How to identify any font on any website: use Fount. This is a super easy-to-use plugin for any browser which, once enabled, allows you to identify mostly any badass-looking font your eye catches. This was so incredibly useful for getting started - and I still use it regularly just to keep tabs on beautiful typography. On the Latigo site, we're using Museo Sans + Brandon Grotesque (you'll need a valid TypeKit account for that second one). 

... thank you MATT JONES for introducing me to both of those wonders, and for teaching me the fundamentals of PSD & AI.

Why MailChimp is important: Our regular newsletter (called "The Skinny") is sent along with every new roast (aka, every 2 weeks). It's a format that allows you to call attention to things that otherwise might not "work" as social media posts. This is a place to chat with your unique audience of subscribers - those who are already "on board" with what you're putting out there. MailChimp is a ridiculously powerful tool that allows you to build simple, elegant campaigns (that are easy to replicate).

... and yes, we think of the intro to Serial (the podcast) every time we fire it up.

Why Shipping is Everything

Now, you can play around for months getting setup with all the tools I just listed above. It's really quite fun, and watching all the pieces come together might be the most rewarding thing I've ever done.

BUT, at the end of that process you're going to arrive at a critical point: hitting the "launch" button, and shipping your product. Here's a confession: when I arrived on the one-yard line back in early December, I went total chickenshit. I spent five months of my life building out this thing that I firmly believed in, but things got really scary (aka, self doubt and all that fun stuff) right before you launch.

"Yes, I know you're a master of the web, that you've visited every website written in English, that you've been going to SXSW for ten years, that you were one of the first bloggers, you used Foursquare before it was cool and you can code in HTML in your sleep. Yes, I know that you sit in the back of the room tweeting clever ripostes when speakers are up front failing on a panel and that you had a LOLcat published before they stopped being funny. But what have you shipped? What have you done with your connection skills that has been worthy of criticism, that moved the dial and that changed the world? Go, do that." - Seth Godin from his blog.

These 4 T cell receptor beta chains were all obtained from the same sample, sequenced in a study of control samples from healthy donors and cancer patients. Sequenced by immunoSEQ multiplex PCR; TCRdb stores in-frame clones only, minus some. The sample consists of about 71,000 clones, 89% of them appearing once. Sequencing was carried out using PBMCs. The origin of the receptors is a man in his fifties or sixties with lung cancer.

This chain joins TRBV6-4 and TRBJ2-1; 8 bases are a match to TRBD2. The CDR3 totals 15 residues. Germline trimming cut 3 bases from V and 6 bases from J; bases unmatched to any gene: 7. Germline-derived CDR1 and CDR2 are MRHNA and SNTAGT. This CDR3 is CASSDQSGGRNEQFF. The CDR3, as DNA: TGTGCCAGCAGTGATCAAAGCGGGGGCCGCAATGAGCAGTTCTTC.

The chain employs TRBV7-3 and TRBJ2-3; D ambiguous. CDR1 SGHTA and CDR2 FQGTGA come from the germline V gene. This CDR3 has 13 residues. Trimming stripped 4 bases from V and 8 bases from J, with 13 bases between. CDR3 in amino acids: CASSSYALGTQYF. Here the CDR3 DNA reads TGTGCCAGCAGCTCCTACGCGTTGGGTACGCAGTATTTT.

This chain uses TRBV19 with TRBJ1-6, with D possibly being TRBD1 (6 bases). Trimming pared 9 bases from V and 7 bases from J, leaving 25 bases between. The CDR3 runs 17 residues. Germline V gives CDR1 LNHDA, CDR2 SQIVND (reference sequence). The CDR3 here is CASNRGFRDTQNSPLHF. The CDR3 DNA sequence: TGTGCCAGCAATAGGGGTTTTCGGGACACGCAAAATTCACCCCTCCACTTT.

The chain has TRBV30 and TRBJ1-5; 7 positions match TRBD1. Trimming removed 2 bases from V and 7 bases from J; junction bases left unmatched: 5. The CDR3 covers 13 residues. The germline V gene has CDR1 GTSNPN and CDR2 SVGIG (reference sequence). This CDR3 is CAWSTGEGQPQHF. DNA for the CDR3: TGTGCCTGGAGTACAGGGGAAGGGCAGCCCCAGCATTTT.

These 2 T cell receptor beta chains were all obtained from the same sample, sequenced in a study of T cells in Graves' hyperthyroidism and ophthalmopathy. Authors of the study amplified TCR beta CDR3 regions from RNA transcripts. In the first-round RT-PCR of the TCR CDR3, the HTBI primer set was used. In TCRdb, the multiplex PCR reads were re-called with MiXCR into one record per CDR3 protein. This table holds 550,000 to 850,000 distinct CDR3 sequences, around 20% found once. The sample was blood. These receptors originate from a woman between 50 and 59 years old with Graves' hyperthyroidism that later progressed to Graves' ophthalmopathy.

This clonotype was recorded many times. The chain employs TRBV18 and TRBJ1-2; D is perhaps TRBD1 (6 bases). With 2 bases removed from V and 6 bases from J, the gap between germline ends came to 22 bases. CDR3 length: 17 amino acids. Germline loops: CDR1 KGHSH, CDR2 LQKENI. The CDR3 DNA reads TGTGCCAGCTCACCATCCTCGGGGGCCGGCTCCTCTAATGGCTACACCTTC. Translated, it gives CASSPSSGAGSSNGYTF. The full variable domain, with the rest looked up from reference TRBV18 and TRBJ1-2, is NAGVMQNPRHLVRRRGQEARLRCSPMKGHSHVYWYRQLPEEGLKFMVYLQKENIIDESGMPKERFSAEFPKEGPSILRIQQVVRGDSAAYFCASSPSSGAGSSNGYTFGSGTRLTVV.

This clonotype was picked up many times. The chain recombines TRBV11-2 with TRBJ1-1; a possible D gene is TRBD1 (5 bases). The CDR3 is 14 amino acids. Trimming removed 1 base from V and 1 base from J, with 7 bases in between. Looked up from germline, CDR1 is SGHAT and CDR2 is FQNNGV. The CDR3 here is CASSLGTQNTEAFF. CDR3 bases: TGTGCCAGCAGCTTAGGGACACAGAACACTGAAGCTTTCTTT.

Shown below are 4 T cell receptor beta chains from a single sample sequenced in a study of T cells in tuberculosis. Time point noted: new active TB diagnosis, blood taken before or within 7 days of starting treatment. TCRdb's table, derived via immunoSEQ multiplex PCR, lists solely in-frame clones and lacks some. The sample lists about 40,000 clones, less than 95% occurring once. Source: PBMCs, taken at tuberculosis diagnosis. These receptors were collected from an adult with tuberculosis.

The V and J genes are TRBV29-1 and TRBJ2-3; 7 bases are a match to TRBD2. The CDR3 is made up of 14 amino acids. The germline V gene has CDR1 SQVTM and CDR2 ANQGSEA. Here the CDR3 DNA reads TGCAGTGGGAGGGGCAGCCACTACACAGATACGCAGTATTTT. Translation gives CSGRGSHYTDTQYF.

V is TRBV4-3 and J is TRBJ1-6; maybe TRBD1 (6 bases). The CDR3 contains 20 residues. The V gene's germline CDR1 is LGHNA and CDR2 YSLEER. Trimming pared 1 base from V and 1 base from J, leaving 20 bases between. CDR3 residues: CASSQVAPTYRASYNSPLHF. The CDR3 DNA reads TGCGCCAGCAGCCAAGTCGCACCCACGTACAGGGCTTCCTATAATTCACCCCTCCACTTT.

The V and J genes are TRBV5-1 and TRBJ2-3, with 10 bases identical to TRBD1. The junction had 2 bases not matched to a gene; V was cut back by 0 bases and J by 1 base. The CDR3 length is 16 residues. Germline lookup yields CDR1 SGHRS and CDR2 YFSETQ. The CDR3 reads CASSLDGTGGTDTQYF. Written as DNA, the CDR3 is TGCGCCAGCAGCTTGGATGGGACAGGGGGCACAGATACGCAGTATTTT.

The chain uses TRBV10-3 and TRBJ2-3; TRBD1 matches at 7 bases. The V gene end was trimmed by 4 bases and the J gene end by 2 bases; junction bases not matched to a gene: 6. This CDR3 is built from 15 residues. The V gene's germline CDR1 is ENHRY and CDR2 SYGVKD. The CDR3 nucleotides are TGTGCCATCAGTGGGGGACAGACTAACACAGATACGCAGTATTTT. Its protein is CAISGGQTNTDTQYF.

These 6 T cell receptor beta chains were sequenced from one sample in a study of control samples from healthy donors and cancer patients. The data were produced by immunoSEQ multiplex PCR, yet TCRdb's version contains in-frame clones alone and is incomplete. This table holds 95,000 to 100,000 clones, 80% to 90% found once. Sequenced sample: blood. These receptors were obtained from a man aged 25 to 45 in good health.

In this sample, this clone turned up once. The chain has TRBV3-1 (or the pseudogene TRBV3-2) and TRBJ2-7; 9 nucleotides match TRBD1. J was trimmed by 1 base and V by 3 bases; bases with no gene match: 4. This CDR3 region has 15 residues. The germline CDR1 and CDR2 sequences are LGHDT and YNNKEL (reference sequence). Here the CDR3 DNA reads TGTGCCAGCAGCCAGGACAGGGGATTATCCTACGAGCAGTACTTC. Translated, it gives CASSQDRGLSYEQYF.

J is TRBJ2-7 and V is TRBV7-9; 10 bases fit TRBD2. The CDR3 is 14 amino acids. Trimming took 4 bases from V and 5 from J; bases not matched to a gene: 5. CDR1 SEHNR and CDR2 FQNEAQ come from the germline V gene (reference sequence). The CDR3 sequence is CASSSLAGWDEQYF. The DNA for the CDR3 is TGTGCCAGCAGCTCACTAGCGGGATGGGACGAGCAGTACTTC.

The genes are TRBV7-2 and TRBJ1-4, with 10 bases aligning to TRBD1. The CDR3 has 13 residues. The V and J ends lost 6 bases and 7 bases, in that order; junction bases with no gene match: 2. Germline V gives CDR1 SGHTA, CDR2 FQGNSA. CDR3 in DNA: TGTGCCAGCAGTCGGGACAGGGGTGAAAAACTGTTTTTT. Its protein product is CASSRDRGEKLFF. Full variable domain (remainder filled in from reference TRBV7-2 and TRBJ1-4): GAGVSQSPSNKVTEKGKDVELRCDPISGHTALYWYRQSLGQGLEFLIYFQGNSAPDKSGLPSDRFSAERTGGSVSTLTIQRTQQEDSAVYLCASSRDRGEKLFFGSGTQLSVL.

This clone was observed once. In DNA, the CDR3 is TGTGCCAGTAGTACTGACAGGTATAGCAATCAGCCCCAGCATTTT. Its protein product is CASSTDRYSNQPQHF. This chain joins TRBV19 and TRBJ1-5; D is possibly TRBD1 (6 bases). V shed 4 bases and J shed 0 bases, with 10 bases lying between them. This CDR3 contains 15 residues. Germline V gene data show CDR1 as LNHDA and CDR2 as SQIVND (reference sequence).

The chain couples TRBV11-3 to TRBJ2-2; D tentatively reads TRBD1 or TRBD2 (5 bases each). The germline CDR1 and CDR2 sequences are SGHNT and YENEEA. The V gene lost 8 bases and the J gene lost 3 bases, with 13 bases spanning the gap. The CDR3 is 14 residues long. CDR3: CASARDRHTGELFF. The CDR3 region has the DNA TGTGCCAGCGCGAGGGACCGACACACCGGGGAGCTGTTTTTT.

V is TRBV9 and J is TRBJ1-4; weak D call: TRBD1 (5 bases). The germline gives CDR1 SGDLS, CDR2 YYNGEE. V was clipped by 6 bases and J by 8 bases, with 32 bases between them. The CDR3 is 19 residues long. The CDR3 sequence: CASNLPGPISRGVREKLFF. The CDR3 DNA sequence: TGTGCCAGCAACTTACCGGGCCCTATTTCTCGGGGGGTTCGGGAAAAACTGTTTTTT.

Surround yourself with a mix of creatives + entrepreneurs if you want to be successful. The high's are fleeting, and the low's will be completely crushing. Lucky for me, right around that pre-launch moment when I was completely crapping my pants, a good friend (and one of the most creative people I've ever met) sent me Seth Godin's fantastic book - "Linchpin." He did so on a complete hunch - figuring that I had approached a very critical moment in my process, and he was absolutely right. It was just the motivational kick in the nuts that I needed to bring Latigo to light. THANK YOU, CHRIS KELLY!

On Production

Chances are pretty good that if you're looking to sell stuff, you'll need to work with a variety of vendors to make it happen. There are several in our roster (including Lumi, MOO, Uline and PackPlus to name a few).

However, there are none more important than our partnership with Bodhi Leaf Coffee Traders in Orange, CA. We purchase a majority of our coffees from these guys - and they are the face behind our roasting operation. The process looks roughly like this: we test dozens of coffees on a Hottop sample roaster, find 1-2 that really shine (through a process known as "cupping"), and then work with Bodhi Leaf on the large "batch" roast that you enjoy at home. If this shocks and appalls some of you (that we're aligned with a top-tier roasting partner to share these solid coffee vibes with you) - then please accept my apology, and feel free to use this referral link for Blue Bottle's home subscription.

The All-Powerful Subscription Numbers: As of typing this at 8:34pm on Sunday, March 19th - Latigo Coffee has 141 subscribers (120 of whom are currently active). We've seen a steady increase in the total number of subscribers with each "roast interval" (a two week period), with the largest "jump" in subscribership coming in this most recent cycle (with 24 new subscribers, largely due to a recent promotion we launched with Venice Beach e-commerce startup - StackSocial). We shipped our first coffee on January 9th, 2017.


So that's where we're at, folks! To all those currently subscribed - I cannot say thank you enough times. It's truly an honor to play a part in your daily routine - in that moment that I know is sacred for so many of you. Thank you!

We'll continue to focus first and foremost on quality - and will keep things interesting in the coming months with new partnership announcements, online content, and solid coffees! To those of you still "on the fence" about jumping in - what are you waiting for?

 Jump in now: